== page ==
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Letting the 'greenie' out of the bottle?

Every consumer packaged goods company (CPGC) has a stake in the debate over whether bottled water is bad for the environment.

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In these shifting times, bottled water is a metaphor, embodying lessons and challenges associated with the Green Movement.

Simplified, the attack against bottle water is that: the majority of its plastic bottles end up in landfills; the bottles consume oil in their production; and the availability of tap water makes the bottled version an expensive, wasteful, unnecessary alternative.

So, what insights might CPGC’s derive from this battle?

No scorecard nor other single metric is haven. It's not unreasonable to speculate that bottled water would score respectably using the Wal-Mart scorecard metrics. The bottles are designed to be as lightweight as feasible, and are recyclable. The product has good transportation characteristics in terms of density and package/product ratio. Comparatively speaking, bottled water is no-frills. If it is vulnerable—scorecard grade notwithstanding—what consumer packaged product isn‘t?

When packaging is singled out as an environmental menace. Water good: bottle bad. Green, like any movement, is analogous to a pendulum: the arc will have its extremes. As such, some green advocates have never met a package that they do like. Packaging is ubiquitous, and therefore an easy, convenient target. Too often, short shrift is given to the fact that packaging makes possible the mass production/mass marketing/mass consumption that underpin our standard-of-living. CPGC’s should embrace the philosophy that packaging forever has to justify its existence and that sustainability is an eternal objective never achieved.

Comparisons can be misleading. Some opponents of bottled water pit it against tap water. Wrong comparison. Bottled water is an alternative to other beverages. But even head-to-head vs. tap, bottled might be preferred on the bases of taste, content (for example, no fluoride), etc. The fact that bottled water is in step with adjunct issues, such as the fight against obesity, all-natural ingredients, and sugar-free, carries little sway with some critics. CPGC’s should anticipate what comparisons might be made of their products, as well as understand that attacks will have their inconsistencies and disconnects.

Perception affects credibility. Some brands sport labels depicting ice-capped mountains, pristine brooks, or the like, even though the actual source is municipal water. Critics decry it as deceptive, and although it’s not germane to environmental issues, they use it to portray the practitioners as untrustworthy. There’s an army of watchdogs, eager to accuse greenwashing or other uncomplimentary charges. CPGC’s shouldn’t unwittingly supply ammunition.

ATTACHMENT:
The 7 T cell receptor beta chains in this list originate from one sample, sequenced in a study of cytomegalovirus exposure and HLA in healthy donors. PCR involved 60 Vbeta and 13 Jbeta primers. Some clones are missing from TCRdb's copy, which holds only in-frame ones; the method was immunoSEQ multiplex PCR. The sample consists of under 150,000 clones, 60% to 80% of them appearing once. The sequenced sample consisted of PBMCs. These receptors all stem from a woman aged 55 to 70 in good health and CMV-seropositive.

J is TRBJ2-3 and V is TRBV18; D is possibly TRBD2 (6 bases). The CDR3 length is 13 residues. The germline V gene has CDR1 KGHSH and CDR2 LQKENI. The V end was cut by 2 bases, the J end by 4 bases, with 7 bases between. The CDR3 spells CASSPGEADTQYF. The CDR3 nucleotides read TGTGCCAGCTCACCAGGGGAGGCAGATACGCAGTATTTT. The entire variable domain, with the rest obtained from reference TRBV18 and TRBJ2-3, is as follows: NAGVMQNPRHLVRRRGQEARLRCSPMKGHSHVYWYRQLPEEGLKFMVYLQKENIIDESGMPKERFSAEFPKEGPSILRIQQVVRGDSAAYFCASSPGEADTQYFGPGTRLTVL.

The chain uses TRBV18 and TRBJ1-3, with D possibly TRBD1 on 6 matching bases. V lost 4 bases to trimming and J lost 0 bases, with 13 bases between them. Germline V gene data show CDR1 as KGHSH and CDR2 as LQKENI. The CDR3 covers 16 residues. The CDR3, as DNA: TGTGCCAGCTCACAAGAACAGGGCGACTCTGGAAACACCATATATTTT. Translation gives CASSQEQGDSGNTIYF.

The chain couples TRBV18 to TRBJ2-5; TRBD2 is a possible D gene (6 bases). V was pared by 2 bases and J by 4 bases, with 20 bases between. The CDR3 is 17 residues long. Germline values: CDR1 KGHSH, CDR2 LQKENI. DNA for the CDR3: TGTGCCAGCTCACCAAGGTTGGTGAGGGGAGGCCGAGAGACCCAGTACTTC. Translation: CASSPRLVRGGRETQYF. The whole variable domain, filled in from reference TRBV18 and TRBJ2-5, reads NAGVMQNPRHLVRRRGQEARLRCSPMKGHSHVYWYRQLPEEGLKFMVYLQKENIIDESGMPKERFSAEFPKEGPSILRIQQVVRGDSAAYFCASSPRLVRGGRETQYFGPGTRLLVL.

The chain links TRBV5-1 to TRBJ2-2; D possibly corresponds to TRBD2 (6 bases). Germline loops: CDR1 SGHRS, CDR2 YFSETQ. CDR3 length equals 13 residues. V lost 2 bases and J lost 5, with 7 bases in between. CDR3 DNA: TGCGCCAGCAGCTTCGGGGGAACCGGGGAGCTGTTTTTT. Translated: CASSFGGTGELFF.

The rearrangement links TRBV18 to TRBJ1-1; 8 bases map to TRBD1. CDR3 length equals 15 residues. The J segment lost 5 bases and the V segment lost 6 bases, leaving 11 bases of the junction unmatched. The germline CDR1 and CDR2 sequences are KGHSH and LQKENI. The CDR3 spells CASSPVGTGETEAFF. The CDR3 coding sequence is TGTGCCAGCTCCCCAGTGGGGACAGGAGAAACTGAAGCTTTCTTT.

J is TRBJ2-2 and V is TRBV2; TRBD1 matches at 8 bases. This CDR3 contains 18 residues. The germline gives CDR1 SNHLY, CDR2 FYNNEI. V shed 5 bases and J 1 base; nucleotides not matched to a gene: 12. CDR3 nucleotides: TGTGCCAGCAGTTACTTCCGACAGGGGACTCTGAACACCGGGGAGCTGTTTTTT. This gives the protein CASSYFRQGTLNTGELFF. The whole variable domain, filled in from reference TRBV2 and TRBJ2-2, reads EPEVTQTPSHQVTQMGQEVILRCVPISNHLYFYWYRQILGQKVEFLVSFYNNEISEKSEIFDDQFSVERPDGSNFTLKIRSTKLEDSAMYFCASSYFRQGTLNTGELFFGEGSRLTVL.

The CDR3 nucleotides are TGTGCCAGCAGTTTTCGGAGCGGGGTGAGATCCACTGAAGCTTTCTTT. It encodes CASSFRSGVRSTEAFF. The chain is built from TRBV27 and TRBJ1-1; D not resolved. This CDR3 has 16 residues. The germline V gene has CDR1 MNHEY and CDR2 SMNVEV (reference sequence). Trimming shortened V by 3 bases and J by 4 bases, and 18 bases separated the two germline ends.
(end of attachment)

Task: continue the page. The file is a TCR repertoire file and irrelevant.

Technology can be misstated. Corn-based bottles have been touted as an alternative to PET. Various hurdles must be cleared, however, before that alternative is viable. They include: a small supplier base; competition with ethanol; development of sources resistant to drought and pests; premium prices; and, yet unknowns regarding long-term shelf-life performance. CPGS’s should know how arguments about technology factor into the evaluation of their products’ sustainability.

Size matters. According to the International Bottled Water Association, U.S. bottled water sales topped $10 billion in 2006. And, given the costs of water and the modest investment needed to enter the industry, giants (Pepsi, Coca Cola, Nestle) down to small bottlers are making handsome profits. Many green advocates equate industry size and carbon footprint, without regard to other factors, using attacks that substitute profiteering for profits. CPGCs, of course, must pursue growth and profits, but in these times with the understanding that their success can subject them to certain criticisms.

Convenience is under siege. Everyone drinks and needs water. In tap form, it’s inexpensive, and even free at some locations, such as fountains; yet, bottled, it’s the second (to soft drinks) most consumed beverage in the U.S. All the explanations share a common element: convenience. While exercising environmental responsibility, a CPGC still must provide convenience adequate for the consumer to choose its packaged offering over one that’s less packaged or processed.

Global warming will continue to motivate individuals, groups, institutions, and governments to take up the fight and packaging will consistently be in their crosshairs. CPGC’s should regard bottled water as a case study, helpful in mapping strategies on competing in the green era.

Sterling Anthony, packaging consultant
100 Renaissance Center-43176, Detroit, Michigan 48243
Phone 313-531-1875, fax 313-531-1972
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